Creating And Managing Virtual Environments With Windows
Creating a Python Virtual Environment on Windows 10/11
To establish a Python virtual environment on Windows, follow these steps outlined below
How Do I Enable WSL?
Enabling WSL (Windows Subsystem for Linux):
Begin by searching for “Turn Windows features on or off” in the Start menu or search bar.
Click on the Windows Control Panel.
Open the Windows features pop-up menu.
Scroll down in the list to locate the Windows Subsystem for Linux option, then check the checkbox to enable it.
Reboot your device.Note:
For WSL, you need to download a specified version of Linux as indicated here. If you’re on Windows (without WSL), just install Python 3 from the official Python website, and the venv module is already included in that Windows installation.
Various Linux distributions are compatible with WSL and can be found and installed through the Microsoft Store. We suggest beginning with the Ubuntu 20.04 distribution due to its currency, robust support community, and comprehensive documentation.
Navigate to the Microsoft app store, find Ubuntu 20.04, and click on “Get.”
In PowerShell, execute the following command.
Now, enter “Ubuntu” in your Start menu and launch it.
You will then be prompted to establish a username and password since this is your initial interaction with the operating system.
Following that, you will be automatically logged in as the default user.
To finalize the setup, perform an update on the new operating system. Windows doesn’t handle upgrades for this OS, so it’s essential to keep Ubuntu current by manually executing the update and upgrade commands. You can achieve this by running the following command.
sudo apt update && sudo apt upgrade
If, for any reason, you cannot access the Microsoft Store app, you have the option to manually download and install a Linux distribution.
To install the downloaded distribution, go to the directory where the newly downloaded Linux distributions are located. Once in that directory, execute the following command in PowerShell (replace “app_name.aspx” with the actual name of the distribution file).
Next, we’ll add the path to the distro into your Windows environment PATH using Powershell (e.g. C:\Users\Admin\Ubuntu).
$userenv = [System.Environment]::GetEnvironmentVariable(“Path”, “User”)[System.Environment]::SetEnvironmentVariable(“PATH”, $userenv + “;C:\Users\Admin\Ubuntu”, “User”)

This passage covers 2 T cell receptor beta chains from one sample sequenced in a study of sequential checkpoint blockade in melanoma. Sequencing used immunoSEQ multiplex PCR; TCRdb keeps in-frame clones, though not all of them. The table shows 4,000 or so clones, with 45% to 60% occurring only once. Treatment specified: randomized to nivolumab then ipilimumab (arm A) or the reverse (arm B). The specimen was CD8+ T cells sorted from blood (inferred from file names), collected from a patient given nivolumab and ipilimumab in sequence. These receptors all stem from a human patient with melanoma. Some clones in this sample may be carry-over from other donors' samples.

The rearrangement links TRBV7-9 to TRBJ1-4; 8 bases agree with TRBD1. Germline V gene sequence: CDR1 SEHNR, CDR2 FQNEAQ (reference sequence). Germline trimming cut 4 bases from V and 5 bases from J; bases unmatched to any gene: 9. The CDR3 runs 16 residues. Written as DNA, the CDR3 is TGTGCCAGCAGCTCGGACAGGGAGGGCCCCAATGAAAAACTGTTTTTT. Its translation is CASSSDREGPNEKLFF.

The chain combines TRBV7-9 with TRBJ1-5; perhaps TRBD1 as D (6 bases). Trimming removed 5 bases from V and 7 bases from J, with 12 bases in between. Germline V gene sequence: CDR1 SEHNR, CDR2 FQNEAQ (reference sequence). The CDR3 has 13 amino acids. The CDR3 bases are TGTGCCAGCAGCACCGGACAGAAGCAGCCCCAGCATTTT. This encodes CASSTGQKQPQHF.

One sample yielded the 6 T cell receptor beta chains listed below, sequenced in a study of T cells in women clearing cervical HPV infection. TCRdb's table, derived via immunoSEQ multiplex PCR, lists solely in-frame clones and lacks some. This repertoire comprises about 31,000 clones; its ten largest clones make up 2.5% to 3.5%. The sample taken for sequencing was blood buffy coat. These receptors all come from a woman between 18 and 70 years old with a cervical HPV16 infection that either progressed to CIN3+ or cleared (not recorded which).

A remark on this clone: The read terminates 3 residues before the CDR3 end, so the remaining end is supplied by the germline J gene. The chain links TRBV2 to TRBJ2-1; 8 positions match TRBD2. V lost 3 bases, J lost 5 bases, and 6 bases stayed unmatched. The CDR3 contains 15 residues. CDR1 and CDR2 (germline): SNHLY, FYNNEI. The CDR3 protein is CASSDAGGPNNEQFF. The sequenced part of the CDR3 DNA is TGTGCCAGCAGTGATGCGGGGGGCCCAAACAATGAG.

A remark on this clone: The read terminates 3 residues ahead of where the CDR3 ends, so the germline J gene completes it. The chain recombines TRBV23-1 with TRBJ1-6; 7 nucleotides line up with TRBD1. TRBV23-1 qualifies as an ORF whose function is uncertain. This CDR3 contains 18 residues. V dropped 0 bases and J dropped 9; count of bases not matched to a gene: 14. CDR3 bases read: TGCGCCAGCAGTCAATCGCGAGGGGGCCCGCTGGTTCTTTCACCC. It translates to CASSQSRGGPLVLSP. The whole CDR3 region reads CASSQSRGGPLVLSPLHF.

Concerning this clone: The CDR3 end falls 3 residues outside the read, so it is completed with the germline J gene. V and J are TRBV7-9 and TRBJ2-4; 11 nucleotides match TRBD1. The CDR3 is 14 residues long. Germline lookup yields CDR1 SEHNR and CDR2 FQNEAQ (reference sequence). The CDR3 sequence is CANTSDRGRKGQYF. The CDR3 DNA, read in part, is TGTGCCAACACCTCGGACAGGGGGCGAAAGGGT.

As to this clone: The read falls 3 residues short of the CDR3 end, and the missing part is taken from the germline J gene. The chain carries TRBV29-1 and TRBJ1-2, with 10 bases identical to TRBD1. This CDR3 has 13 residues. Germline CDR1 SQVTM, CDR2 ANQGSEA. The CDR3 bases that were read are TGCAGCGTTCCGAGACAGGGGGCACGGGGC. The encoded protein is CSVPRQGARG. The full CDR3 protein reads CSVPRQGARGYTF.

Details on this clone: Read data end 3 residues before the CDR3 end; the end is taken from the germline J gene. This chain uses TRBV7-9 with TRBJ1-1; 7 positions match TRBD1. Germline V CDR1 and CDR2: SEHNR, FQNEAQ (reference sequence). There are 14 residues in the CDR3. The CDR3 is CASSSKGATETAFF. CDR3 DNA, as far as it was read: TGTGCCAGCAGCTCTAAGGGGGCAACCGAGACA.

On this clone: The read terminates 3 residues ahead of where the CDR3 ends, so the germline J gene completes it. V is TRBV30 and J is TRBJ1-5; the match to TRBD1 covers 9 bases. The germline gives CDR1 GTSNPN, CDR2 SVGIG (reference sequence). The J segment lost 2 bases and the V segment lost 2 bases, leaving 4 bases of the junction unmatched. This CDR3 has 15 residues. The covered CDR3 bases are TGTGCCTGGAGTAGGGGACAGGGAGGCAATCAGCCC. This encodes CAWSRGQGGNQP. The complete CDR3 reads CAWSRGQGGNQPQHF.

Now, we can start the distro by typing in ubuntu.exe. Next, we should initialize the new instance.
Launch a Distro
To complete the setup of your recently installed distribution, initiate a new instance by clicking the Launch button in the Microsoft Store or by opening the distribution’s .exe file from the Start menu.
If you are working with a Windows Server, you can commence the launch by executing the distribution launcher’s executable file (Ubuntu.exe) from the installation directory of the distribution.
In the final phase of the installation, the distribution’s files will be decompressed and stored locally on your PC. This process may take a few minutes but is a one-time requirement. Subsequent initializations should occur in less than a second.
Create Your Python Virtual Environment
To set up a virtual environment on Windows, follow these four fundamental steps:
- Install Python.
- Install Pip.
- Install VirtualEnv.
- Install VirtualEnvWrapper-win.
Keep in mind that these commands should be executed within the WSL Ubuntu environment. Furthermore, you might need to use the sudo command if you’re not operating as the root user.
Step 1: Install Python
For Windows, a Python installer is available. This installer automatically downloads the necessary software during the installation process.
Alternatively, Python redistributable files are available, containing the Windows builds. This option facilitates the inclusion of Python in another software bundle.
If you have installed Ubuntu, Python3 is pre-installed. To confirm this, use the following command.
The output shows the directory path where Python3 is installed.
Step 2: Install PIP
While Python3 typically includes pip by default, some users may encounter the following error.
pip command not found
If you encounter this issue, you can resolve it by using the following method to install pip on Windows.
curl https://bootstrap.pypa.io/get-pip.py -o get-pip.py
Download get-pip.py, and save the file. For this tutorial, the file is saved to the Desktop.
Start a command prompt as an administrator, navigate to your Desktop, and run the get-pip.py script. After that, pip should work system-wide.
Here is the equivalent command using standard Python instead of Python 3.
Step 3: Install Virtualenv
Enter the following command in your Windows command shell prompt to install Virtualenv.
pip install virtualenv
To initiate Virtualenv, navigate to your project location in your Windows command prompt. In this tutorial, the project name and location are assumed to be “my_project.”
Once inside the project directory, run this command.
On Windows, venv generates a batch file named activate.bat, found in the following directory.
To activate the Python virtual environment on Windows, execute the script from the mentioned directory. The username will correspond to the user logged into the environment.
Step 4: Install virtualenvwrapper-win
There are two primary recommended methods for installing the virtualenvwrapper-win script.
Install virtualenvwrapper-win With pip
You can install it using pip.
pip install virtualenvwrapper-win
Install virtualenvwrapper-win From Source
Alternatively, you can install it from the source.
git clone git://github.com/davidmarble/virtualenvwrapper-win.git
Finally, change directories to the virtualenvwrapper-win directory and run the following.
python setup.py install
Your Python venv is set up and ready to use.